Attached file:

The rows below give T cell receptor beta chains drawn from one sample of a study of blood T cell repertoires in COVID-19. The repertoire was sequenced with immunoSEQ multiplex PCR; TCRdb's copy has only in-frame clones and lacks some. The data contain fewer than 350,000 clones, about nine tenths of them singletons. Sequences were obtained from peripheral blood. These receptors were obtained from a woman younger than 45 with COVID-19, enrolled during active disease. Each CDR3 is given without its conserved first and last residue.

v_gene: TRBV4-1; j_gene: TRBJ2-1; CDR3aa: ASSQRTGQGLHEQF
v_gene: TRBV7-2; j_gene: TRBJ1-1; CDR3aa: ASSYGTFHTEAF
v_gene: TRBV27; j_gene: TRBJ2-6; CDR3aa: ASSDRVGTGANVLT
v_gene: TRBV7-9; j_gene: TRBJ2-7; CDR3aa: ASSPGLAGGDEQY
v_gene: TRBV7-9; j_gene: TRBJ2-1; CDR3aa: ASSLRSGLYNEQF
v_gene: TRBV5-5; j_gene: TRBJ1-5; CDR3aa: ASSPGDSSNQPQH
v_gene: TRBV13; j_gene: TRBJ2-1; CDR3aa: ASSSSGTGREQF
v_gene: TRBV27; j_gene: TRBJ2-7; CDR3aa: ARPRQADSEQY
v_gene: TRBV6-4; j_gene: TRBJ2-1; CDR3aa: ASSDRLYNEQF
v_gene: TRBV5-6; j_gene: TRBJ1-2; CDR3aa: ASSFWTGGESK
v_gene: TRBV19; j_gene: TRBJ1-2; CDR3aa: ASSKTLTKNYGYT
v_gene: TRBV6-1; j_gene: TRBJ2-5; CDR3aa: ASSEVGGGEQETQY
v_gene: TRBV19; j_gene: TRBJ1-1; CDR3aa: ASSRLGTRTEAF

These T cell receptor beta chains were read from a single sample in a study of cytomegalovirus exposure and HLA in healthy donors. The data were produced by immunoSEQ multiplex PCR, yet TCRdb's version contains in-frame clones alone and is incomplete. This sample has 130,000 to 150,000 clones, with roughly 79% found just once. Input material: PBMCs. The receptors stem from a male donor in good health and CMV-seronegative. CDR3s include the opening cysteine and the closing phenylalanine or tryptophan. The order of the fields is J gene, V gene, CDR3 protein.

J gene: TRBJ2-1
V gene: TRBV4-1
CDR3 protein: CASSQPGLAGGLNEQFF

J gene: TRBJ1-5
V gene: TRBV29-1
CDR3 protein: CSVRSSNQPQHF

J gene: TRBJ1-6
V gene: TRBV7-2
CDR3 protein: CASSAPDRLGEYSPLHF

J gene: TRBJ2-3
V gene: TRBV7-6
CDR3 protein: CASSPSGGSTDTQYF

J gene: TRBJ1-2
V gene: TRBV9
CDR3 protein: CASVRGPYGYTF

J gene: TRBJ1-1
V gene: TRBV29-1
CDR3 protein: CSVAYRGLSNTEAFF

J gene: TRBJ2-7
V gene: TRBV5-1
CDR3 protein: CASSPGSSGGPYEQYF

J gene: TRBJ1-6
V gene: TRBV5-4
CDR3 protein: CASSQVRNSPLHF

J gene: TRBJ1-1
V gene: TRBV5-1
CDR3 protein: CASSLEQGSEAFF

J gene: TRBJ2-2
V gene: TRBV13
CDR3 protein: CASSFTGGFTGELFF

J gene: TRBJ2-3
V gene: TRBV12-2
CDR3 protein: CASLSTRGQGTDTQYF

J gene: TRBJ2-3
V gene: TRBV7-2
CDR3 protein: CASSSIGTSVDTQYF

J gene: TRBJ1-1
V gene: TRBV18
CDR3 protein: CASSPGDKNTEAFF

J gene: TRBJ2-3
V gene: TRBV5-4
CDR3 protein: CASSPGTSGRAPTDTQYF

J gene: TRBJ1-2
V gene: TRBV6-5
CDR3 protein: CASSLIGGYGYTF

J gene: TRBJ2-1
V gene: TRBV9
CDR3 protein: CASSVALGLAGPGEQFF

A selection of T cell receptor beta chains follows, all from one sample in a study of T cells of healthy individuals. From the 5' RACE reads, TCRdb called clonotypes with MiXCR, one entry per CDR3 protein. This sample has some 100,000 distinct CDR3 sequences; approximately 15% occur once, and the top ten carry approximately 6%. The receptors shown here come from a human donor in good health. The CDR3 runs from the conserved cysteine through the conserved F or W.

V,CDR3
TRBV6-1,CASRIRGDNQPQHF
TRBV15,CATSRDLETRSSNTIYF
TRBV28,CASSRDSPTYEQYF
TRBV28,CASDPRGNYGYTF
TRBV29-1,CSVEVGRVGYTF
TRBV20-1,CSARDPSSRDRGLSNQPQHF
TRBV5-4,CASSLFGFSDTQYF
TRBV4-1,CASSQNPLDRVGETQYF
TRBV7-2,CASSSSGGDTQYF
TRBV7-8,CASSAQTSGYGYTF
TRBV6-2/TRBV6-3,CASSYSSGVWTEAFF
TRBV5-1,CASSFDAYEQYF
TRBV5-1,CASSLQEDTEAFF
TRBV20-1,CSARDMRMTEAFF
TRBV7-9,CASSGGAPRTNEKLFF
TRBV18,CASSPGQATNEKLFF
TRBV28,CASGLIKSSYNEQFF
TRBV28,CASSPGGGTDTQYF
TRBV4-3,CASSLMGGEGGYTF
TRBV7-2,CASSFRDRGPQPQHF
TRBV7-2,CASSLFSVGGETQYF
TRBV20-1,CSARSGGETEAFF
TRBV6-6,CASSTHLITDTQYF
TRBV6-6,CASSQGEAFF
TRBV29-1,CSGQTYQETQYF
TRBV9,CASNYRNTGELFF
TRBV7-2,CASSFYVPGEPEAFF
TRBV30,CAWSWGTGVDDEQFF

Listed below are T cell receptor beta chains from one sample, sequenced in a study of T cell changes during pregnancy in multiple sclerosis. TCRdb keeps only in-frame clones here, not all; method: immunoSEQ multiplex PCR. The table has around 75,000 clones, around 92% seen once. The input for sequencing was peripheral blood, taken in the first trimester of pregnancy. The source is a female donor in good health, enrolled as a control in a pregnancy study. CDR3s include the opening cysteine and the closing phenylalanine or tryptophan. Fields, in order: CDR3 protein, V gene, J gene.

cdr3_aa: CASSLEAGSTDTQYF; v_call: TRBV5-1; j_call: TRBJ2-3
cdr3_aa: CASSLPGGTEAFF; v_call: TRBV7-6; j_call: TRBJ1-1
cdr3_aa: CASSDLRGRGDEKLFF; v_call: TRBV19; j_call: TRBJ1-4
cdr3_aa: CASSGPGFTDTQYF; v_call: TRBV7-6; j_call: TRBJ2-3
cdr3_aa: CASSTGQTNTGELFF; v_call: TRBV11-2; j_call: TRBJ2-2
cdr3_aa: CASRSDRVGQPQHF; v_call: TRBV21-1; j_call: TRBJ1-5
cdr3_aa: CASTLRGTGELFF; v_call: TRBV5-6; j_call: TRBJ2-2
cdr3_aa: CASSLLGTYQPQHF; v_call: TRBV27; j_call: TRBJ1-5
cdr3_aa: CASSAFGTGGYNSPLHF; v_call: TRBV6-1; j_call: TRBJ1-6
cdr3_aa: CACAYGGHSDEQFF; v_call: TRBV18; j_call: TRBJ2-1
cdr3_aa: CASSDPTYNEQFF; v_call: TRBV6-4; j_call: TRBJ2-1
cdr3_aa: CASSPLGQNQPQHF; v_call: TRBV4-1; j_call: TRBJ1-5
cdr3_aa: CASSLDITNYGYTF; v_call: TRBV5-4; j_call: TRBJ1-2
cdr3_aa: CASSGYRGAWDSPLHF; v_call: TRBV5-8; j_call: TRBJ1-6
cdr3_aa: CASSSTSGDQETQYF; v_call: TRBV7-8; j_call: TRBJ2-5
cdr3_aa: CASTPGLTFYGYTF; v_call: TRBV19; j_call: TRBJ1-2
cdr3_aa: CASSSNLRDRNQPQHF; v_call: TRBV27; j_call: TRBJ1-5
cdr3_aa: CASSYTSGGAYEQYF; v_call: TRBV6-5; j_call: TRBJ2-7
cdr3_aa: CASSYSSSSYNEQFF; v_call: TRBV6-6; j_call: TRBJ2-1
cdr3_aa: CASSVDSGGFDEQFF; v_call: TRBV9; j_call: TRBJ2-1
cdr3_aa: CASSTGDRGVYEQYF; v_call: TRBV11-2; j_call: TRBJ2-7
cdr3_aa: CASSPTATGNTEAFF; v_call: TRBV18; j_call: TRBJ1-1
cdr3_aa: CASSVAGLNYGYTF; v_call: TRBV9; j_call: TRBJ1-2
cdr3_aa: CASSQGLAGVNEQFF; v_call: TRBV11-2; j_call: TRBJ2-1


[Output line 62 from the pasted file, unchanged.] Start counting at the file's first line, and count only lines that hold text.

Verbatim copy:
V gene: TRBV9